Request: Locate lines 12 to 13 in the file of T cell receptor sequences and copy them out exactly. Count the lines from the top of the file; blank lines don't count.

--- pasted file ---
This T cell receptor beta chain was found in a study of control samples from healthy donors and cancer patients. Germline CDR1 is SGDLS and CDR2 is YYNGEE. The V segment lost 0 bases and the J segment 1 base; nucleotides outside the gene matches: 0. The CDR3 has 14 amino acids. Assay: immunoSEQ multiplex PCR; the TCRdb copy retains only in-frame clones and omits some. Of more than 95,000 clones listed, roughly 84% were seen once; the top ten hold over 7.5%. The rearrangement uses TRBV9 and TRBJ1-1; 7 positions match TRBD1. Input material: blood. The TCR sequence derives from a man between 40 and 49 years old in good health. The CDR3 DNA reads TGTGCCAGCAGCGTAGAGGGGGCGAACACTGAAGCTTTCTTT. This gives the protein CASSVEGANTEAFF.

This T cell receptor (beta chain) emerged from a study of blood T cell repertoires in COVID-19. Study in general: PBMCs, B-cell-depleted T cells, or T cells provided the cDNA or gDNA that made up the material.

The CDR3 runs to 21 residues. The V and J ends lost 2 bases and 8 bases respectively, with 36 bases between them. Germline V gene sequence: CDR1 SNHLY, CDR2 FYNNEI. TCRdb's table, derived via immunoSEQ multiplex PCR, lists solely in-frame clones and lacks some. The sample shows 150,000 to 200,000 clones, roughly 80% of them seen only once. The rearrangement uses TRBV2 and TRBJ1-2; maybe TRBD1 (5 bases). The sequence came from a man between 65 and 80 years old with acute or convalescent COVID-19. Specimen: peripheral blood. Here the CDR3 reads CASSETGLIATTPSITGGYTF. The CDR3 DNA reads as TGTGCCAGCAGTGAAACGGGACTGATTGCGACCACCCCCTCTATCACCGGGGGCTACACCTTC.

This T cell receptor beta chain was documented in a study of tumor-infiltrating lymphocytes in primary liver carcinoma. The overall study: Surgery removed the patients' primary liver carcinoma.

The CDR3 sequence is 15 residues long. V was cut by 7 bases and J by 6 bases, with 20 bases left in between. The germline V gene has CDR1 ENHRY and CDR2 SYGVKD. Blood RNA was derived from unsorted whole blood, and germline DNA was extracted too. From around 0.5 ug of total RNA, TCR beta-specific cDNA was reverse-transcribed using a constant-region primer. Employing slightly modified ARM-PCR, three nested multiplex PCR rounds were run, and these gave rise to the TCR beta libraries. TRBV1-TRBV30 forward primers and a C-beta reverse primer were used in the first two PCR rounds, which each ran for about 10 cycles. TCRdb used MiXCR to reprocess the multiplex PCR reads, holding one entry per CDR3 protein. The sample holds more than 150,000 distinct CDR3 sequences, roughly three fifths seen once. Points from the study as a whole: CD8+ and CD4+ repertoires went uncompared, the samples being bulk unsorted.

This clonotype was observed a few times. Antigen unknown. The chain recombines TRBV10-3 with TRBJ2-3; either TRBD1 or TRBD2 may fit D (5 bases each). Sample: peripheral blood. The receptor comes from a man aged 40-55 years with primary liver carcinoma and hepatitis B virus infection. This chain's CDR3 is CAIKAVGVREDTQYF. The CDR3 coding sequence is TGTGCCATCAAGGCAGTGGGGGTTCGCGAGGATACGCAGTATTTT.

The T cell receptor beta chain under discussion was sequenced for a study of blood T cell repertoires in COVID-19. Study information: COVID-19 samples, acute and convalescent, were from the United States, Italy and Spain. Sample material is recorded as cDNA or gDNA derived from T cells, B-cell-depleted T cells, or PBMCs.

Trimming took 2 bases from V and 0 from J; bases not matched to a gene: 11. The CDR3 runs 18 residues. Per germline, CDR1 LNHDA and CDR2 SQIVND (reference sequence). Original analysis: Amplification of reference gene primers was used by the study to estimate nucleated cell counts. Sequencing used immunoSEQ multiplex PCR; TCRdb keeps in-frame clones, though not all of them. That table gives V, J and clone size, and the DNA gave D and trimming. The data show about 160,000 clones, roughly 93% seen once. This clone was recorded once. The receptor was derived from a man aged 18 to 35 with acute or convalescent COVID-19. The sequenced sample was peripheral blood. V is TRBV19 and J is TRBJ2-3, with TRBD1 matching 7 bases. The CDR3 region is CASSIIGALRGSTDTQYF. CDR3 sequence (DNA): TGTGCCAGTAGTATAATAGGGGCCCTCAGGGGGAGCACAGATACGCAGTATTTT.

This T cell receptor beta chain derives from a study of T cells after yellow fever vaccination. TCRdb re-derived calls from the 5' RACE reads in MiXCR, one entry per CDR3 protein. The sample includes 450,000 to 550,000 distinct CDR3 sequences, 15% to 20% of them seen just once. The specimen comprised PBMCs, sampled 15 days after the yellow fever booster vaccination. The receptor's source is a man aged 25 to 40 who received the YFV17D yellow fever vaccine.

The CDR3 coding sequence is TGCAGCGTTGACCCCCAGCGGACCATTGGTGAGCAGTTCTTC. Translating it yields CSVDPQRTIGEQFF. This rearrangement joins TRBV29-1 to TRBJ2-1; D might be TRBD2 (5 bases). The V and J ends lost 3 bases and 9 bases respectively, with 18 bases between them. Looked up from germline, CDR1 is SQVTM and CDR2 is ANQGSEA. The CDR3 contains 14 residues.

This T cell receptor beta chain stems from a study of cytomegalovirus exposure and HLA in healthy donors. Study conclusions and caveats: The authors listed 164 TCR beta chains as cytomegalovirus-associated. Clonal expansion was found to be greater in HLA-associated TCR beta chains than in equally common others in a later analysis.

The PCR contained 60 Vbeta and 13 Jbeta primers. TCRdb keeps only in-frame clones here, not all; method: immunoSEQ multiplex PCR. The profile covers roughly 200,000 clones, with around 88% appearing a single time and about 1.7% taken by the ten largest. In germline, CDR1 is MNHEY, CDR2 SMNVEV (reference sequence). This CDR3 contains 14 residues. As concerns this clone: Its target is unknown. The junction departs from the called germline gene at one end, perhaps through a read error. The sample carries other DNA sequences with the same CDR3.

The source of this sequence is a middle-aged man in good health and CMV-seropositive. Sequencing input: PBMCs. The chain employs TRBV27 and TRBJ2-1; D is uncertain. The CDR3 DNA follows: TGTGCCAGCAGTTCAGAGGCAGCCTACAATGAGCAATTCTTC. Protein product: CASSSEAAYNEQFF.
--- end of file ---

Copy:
The PCR contained 60 Vbeta and 13 Jbeta primers. TCRdb keeps only in-frame clones here, not all; method: immunoSEQ multiplex PCR. The profile covers roughly 200,000 clones, with around 88% appearing a single time and about 1.7% taken by the ten largest. In germline, CDR1 is MNHEY, CDR2 SMNVEV (reference sequence). This CDR3 contains 14 residues. As concerns this clone: Its target is unknown. The junction departs from the called germline gene at one end, perhaps through a read error. The sample carries other DNA sequences with the same CDR3.

The source of this sequence is a middle-aged man in good health and CMV-seropositive. Sequencing input: PBMCs. The chain employs TRBV27 and TRBJ2-1; D is uncertain. The CDR3 DNA follows: TGTGCCAGCAGTTCAGAGGCAGCCTACAATGAGCAATTCTTC. Protein product: CASSSEAAYNEQFF.